“The end product of any fast is God’s will.” – Dr. Trey Sullins

The challenge is to embark on this journey with God, pursuing God and pursuing holiness.

Dare to Be a Disciple

By Karen Polich

Therefore, go and make disciples of all nations, baptizing them in the name of the Father and of the Son and of the Holy Spirit, and teaching them to obey everything I have commanded you. And surely, I am with you always, to the very end of the age. Matthew 28:19-20

Pastor Kevin’s final sermon in the Making Disciples, sermon series looked at supervision and reproduction. Listen to the complete series via podcast here.

Supervision. Jesus kept watch over His followers. He taught the disciples the importance of rest. He led them into maturity as believers and He was always showing them His way and His provision. (Luke 10:18- 23, John 3:16)

“When was the last time you felt satisfied with God’s provision?” – Kevin Linthicum

We should take our role as disciples seriously and stop being satisfied with a low standard. Are we seeking and giving the best we have to offer?

Reproduction. The disciples needed to be able to produce more disciples. We should be in a place where we can produce more disciples. We should be interested in a person’s relationship with Christ. To look for a connection between going to church and salvation is wrong. It’s about knowing and choosing Jesus. Disciples produce fruit in their lives. (Matthew 28:19, Matthew 9:37)

“A person full of the spirit cannot help but to communicate the gospel to others. Your life is called for a purpose – to bring glory and honor to God.” – Kevin Linthicum

We should be seeking His will. Do we have what it takes to do what God has asked us to do? No, but HE DOES and He will equip each of us.

Every believer should be in the process of discipling or being discipled. The decision is yours.

God’s Will

By Elizabeth Thomas

“For I know the plans I have for you,” declares the Lord, “plans to prosper you and not to harm you, plans to give you hope and a future.” – Jeremiah 29:11

Are you someone who likes to plan? Or would you rather go with the flow? Are you someone who maps out your life, every decision or choice? Or are you someone who sees where the road takes you?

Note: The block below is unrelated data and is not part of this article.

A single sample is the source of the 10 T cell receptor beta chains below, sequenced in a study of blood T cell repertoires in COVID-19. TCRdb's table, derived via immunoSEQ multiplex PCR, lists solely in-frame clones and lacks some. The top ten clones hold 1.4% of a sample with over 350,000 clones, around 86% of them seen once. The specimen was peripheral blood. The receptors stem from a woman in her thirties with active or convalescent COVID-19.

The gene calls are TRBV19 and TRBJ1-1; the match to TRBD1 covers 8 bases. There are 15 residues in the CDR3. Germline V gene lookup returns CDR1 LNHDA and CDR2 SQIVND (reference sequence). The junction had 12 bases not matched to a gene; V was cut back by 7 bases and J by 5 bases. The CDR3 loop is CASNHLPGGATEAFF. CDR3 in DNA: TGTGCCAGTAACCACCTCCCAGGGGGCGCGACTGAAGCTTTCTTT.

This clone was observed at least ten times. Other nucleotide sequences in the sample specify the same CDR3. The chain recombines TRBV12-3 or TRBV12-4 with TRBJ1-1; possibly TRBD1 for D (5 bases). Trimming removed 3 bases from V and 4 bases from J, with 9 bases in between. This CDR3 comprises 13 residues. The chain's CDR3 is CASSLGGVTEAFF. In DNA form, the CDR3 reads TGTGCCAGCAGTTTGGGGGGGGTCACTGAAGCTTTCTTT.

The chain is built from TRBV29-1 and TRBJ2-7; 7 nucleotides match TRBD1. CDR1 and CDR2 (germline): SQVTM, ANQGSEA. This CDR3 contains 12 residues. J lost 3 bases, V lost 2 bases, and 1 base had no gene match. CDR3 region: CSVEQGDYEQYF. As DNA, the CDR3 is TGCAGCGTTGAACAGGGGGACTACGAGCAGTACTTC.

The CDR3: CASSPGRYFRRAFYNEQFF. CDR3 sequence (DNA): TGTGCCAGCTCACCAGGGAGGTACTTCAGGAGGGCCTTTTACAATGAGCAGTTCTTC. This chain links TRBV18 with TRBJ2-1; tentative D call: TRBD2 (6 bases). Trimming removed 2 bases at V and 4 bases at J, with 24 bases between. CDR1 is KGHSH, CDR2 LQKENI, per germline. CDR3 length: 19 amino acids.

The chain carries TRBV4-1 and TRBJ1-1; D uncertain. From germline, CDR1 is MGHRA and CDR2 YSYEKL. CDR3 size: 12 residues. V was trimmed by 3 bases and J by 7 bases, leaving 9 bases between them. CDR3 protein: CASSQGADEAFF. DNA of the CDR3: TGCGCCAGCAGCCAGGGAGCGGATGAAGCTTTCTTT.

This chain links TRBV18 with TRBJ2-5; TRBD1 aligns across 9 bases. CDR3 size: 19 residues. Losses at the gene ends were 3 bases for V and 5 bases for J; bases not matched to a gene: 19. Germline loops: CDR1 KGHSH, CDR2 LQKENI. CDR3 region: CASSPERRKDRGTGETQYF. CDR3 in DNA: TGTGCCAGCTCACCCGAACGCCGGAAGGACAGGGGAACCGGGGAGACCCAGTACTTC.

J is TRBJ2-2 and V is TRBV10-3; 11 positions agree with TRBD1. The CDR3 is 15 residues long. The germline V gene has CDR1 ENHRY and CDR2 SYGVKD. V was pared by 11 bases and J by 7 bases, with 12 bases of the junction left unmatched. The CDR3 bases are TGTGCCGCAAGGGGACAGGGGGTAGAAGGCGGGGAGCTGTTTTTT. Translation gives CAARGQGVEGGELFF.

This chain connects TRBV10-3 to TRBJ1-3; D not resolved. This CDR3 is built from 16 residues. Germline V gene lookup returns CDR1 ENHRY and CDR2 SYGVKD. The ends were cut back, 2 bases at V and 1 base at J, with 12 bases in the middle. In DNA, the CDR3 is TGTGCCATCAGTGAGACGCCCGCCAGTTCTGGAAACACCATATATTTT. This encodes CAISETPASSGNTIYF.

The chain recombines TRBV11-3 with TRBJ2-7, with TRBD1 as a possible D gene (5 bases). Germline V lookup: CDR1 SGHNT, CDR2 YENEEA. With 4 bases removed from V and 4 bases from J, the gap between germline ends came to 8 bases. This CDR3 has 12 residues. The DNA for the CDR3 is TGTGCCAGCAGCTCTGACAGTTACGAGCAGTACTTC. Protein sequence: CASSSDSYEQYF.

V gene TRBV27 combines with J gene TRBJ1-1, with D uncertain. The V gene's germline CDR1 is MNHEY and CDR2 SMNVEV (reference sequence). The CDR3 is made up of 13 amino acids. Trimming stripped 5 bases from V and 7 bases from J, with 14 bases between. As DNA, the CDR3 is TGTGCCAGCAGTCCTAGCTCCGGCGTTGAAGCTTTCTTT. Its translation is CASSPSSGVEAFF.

If you are like me, you would rather have a plan. I think human beings, in general, crave consistency and stability. We like to know we are in control of our future. The hard part comes when our plans fail, or get interrupted. As we all know, life doesn’t always go according to our plan.

In Kid’s Klub this past week, we focused on the Lord’s prayer and God’s will. In Matthew chapter 6, Jesus taught His disciples how to pray. First, He acknowledged God as His Holy Father, then He said, “your kingdom come, your will be done, on earth as it is in heaven.” (Matthew 6:10) He taught His disciples that when we pray, we shouldn’t start by laying out our plans or focusing on our will. We should start by accepting God’s plan, and set our will aside. Jesus knew how to approach God with the right heart. Although it is extremely difficult, God wants us to let Him guide us, not the other way around. It is so easy to come to God with your plans and desires and ask that He fulfill them. It is much harder to come to God and ask Him to lead you.

God is still teaching me to let Him lead me.

I have often laid some of the best plans (in my opinion) only for Him to change everything and send me in a completely new direction. Sometimes I feel lost and confused because I don’t know where He is leading me. But I know He is teaching me to trust Him. I am learning that until I submit to His plan, I will never know peace. If I continue to question His will, I will never be content.

Have you ever questioned God’s plan for your life? Have you ever been confused or wondered why He is allowing something bad to happen or why He is keeping you from something? I think at some point, all of us question the will of God. We have a plan set out for our life and when it doesn’t work out, we question God. Why would You let this happen to me? Why can’t You let this work out for me? Why are You doing this to me?

But He is not doing anything to us. He has done everything for us. He sent His Son to die for us. He made a way for us to have a relationship with Him. And He knows His plan is perfect. All He is asking is for us to trust Him.

I won’t say that I have learned this lesson completely. I still struggle to trust Him, especially when His plan doesn’t make sense to me. But I believe what it says in Jeremiah 29:11. I believe that God’s plan is to prosper me, not to harm me. I know that God’s plan for my life is perfect, even if I don’t understand it.

What about you? Are you still holding tightly to your earthly plan? Or are you ready to give up your will and trust Him?

Looking for a Great Gift? How About Discipleship?

By Tom Neal